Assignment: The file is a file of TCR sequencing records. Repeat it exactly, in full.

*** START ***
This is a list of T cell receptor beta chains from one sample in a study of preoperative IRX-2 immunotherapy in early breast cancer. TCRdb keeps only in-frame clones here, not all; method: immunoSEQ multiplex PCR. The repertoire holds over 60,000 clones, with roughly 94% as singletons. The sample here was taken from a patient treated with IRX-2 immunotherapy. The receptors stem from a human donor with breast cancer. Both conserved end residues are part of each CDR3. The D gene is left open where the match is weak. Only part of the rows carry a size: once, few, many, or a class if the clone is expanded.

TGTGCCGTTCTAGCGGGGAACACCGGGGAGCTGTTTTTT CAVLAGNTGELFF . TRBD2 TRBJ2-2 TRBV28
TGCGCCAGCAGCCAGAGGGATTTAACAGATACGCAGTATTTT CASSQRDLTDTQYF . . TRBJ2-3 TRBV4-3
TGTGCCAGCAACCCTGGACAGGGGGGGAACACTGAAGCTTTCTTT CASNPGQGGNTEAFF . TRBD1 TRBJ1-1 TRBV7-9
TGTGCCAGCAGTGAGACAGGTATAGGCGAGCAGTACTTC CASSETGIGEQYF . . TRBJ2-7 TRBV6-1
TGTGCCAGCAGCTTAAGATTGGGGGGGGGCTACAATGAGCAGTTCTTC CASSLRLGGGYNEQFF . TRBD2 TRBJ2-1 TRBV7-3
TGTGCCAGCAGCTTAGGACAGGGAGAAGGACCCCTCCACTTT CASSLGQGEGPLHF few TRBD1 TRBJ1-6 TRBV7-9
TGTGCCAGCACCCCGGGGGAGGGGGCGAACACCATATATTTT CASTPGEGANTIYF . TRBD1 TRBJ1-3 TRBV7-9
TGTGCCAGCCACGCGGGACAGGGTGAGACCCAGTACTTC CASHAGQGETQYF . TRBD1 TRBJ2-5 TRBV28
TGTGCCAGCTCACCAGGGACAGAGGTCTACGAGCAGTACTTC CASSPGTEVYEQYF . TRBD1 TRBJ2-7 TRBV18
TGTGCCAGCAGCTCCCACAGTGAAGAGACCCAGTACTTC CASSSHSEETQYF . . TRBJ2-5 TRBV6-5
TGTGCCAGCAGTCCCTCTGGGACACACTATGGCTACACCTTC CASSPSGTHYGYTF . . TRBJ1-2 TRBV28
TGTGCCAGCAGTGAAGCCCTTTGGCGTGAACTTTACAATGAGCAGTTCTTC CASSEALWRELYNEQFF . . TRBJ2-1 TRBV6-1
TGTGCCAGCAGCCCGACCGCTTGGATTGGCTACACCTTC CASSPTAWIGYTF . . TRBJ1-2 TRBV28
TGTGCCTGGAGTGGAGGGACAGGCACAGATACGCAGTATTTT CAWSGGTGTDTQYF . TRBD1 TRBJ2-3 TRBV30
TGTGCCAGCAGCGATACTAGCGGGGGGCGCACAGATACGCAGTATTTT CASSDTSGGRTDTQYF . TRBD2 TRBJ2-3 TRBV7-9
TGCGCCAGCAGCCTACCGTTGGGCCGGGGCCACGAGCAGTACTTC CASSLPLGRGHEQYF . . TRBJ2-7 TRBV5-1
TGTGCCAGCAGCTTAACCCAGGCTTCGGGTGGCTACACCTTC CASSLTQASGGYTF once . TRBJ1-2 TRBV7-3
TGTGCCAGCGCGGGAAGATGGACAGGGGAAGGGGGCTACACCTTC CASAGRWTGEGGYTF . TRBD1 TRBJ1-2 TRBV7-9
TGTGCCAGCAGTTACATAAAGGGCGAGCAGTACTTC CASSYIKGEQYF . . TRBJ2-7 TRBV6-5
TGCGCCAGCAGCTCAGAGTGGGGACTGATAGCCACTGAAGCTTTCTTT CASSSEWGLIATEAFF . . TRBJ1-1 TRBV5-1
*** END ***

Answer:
This is a list of T cell receptor beta chains from one sample in a study of preoperative IRX-2 immunotherapy in early breast cancer. TCRdb keeps only in-frame clones here, not all; method: immunoSEQ multiplex PCR. The repertoire holds over 60,000 clones, with roughly 94% as singletons. The sample here was taken from a patient treated with IRX-2 immunotherapy. The receptors stem from a human donor with breast cancer. Both conserved end residues are part of each CDR3. The D gene is left open where the match is weak. Only part of the rows carry a size: once, few, many, or a class if the clone is expanded.

TGTGCCGTTCTAGCGGGGAACACCGGGGAGCTGTTTTTT CAVLAGNTGELFF . TRBD2 TRBJ2-2 TRBV28
TGCGCCAGCAGCCAGAGGGATTTAACAGATACGCAGTATTTT CASSQRDLTDTQYF . . TRBJ2-3 TRBV4-3
TGTGCCAGCAACCCTGGACAGGGGGGGAACACTGAAGCTTTCTTT CASNPGQGGNTEAFF . TRBD1 TRBJ1-1 TRBV7-9
TGTGCCAGCAGTGAGACAGGTATAGGCGAGCAGTACTTC CASSETGIGEQYF . . TRBJ2-7 TRBV6-1
TGTGCCAGCAGCTTAAGATTGGGGGGGGGCTACAATGAGCAGTTCTTC CASSLRLGGGYNEQFF . TRBD2 TRBJ2-1 TRBV7-3
TGTGCCAGCAGCTTAGGACAGGGAGAAGGACCCCTCCACTTT CASSLGQGEGPLHF few TRBD1 TRBJ1-6 TRBV7-9
TGTGCCAGCACCCCGGGGGAGGGGGCGAACACCATATATTTT CASTPGEGANTIYF . TRBD1 TRBJ1-3 TRBV7-9
TGTGCCAGCCACGCGGGACAGGGTGAGACCCAGTACTTC CASHAGQGETQYF . TRBD1 TRBJ2-5 TRBV28
TGTGCCAGCTCACCAGGGACAGAGGTCTACGAGCAGTACTTC CASSPGTEVYEQYF . TRBD1 TRBJ2-7 TRBV18
TGTGCCAGCAGCTCCCACAGTGAAGAGACCCAGTACTTC CASSSHSEETQYF . . TRBJ2-5 TRBV6-5
TGTGCCAGCAGTCCCTCTGGGACACACTATGGCTACACCTTC CASSPSGTHYGYTF . . TRBJ1-2 TRBV28
TGTGCCAGCAGTGAAGCCCTTTGGCGTGAACTTTACAATGAGCAGTTCTTC CASSEALWRELYNEQFF . . TRBJ2-1 TRBV6-1
TGTGCCAGCAGCCCGACCGCTTGGATTGGCTACACCTTC CASSPTAWIGYTF . . TRBJ1-2 TRBV28
TGTGCCTGGAGTGGAGGGACAGGCACAGATACGCAGTATTTT CAWSGGTGTDTQYF . TRBD1 TRBJ2-3 TRBV30
TGTGCCAGCAGCGATACTAGCGGGGGGCGCACAGATACGCAGTATTTT CASSDTSGGRTDTQYF . TRBD2 TRBJ2-3 TRBV7-9
TGCGCCAGCAGCCTACCGTTGGGCCGGGGCCACGAGCAGTACTTC CASSLPLGRGHEQYF . . TRBJ2-7 TRBV5-1
TGTGCCAGCAGCTTAACCCAGGCTTCGGGTGGCTACACCTTC CASSLTQASGGYTF once . TRBJ1-2 TRBV7-3
TGTGCCAGCGCGGGAAGATGGACAGGGGAAGGGGGCTACACCTTC CASAGRWTGEGGYTF . TRBD1 TRBJ1-2 TRBV7-9
TGTGCCAGCAGTTACATAAAGGGCGAGCAGTACTTC CASSYIKGEQYF . . TRBJ2-7 TRBV6-5
TGCGCCAGCAGCTCAGAGTGGGGACTGATAGCCACTGAAGCTTTCTTT CASSSEWGLIATEAFF . . TRBJ1-1 TRBV5-1